Demand Assigned Multiple Access

Demand Assigned Multiple Access

Demand Assigned Multiple Access (DAMA) is a technology used to assign a channel to clients that don't need to use it constantly. DAMA systems assign communication channels based on requests issued from user terminals to a network control system. When the circuit is no longer in use, the channels are then returned to the central pool for reassignment to other users.

Channels are typically a pair of carrier frequencies (one for transmit and one for receive), but can be other fixed bandwidth resources such as timeslots in a TDMA burst plan or even physical party line channels. Once a channel is allocated to a given pair of nodes, it is not available to other users in the network until their session is finished.

It allows utilizing of one channel (radio or baseband frequency, timeslot, etc.) by many users sequentially at different times. This technology is mainly useful with sparsely used networks of transient clients, as opposed to PAMA (Permanently Assigned Multiple Access). By using DAMA technology the number of separate nodes that can use a limited pool of circuits can be greatly increased at the expense of no longer being able to provide simultaneous access for all possible pairs of nodes. A five-channel DAMA network can only have five simultaneous conversations but could have any number of nodes. A five-channel PAMA network permanently supports five simultaneous conversations, with channel ownership remaining with their permanently assigned nodes even when idle.

DAMA and PAMA are related only to channel/resource allocation and should not be confused with the Multiple access/multiplexing methods (such as FDMA frequencies, TDMA slots, CDMA codes, or others) intended to divide a single communication channel into multiple virtual channels. These systems typically use resource allocation protocols that allow a more rapid (although often less deterministic, consider CDMA collisions) near-real-time allocation of bandwidth based on demand and data priority. However, in sparsely allocated multiple-access channels, DAMA can be used to allocate the individual virtual channel resources provided by the multiple-access channel. This is most common in environments that are sufficiently sparsely utilized that there is no need to add complexity just to recover "conversation gap" idle periods.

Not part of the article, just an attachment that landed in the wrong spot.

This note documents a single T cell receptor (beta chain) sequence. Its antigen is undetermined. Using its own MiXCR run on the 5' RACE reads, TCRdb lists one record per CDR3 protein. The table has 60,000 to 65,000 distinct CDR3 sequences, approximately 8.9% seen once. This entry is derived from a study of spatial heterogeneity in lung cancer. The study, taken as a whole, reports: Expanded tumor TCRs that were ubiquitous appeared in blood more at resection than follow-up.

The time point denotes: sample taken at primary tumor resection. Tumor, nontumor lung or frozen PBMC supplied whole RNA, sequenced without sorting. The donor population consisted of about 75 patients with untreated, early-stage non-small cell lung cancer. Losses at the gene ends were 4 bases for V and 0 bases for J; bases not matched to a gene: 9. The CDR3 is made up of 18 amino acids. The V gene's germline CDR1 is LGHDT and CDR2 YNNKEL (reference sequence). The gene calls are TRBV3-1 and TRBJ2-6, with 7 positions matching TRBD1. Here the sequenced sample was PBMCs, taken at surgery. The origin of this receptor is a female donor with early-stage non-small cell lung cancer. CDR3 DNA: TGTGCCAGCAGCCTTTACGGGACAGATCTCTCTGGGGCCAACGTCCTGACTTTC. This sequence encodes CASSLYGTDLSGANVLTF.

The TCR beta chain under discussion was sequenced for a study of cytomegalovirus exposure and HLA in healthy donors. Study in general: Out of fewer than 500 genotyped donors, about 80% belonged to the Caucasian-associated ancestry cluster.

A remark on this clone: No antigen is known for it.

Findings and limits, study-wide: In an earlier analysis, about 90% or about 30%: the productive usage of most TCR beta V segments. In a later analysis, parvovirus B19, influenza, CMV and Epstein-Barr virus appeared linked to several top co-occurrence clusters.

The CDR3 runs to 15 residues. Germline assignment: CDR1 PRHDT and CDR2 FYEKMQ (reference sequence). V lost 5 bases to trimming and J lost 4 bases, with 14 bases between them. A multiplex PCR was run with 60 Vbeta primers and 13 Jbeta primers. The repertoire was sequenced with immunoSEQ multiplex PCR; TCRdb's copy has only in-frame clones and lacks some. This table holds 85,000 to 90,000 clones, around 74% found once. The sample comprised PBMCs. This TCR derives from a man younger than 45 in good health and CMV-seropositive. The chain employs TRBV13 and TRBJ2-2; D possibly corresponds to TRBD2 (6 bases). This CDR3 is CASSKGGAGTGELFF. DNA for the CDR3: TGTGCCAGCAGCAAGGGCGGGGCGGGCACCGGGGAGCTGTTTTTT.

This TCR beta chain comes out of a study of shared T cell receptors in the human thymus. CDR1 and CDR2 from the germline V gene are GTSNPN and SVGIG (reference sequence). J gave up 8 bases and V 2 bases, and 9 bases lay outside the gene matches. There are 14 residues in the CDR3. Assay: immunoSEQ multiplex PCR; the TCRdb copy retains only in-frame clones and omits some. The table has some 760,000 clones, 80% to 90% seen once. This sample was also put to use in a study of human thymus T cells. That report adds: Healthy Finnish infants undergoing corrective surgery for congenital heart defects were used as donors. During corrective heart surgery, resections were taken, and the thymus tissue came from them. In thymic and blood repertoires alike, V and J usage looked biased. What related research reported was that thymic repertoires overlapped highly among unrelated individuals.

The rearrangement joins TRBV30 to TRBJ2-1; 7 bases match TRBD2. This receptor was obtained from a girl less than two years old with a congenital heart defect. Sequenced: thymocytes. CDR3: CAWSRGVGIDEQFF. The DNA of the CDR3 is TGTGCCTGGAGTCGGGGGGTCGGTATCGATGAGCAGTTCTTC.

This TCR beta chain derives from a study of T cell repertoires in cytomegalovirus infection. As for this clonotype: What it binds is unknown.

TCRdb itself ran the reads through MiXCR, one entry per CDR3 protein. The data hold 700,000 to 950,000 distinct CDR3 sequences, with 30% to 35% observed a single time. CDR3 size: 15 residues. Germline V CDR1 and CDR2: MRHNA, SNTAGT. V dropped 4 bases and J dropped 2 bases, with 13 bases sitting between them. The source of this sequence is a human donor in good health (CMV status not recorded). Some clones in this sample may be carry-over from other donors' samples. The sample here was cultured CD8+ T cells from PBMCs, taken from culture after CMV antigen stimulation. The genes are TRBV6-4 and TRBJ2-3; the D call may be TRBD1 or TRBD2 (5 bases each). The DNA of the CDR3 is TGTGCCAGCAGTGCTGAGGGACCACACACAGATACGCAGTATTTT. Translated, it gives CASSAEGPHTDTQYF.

DAMA is widely used in satellite communications, especially in VSAT systems. It is very effective in environments comprising multiple users each having a low to moderate usage profile.

DAMA is often used in military environments due to the relative simplicity of implementation, ease of modeling, and the fact that military usage profiles are a very good fit. In military SATCOM, it has the added advantage that it can function in a bent pipe environment, thus requires no special security or coordination hardware on the satellite. This allows the master and slave ground stations to be upgraded repeatedly to change or improve security and compression without requiring an expensive satellite replacement.


External links

A thumbnail overview can be found at

Comprehensive information on DAMA Technology is available at :

A useful article with some interesting history can be found at

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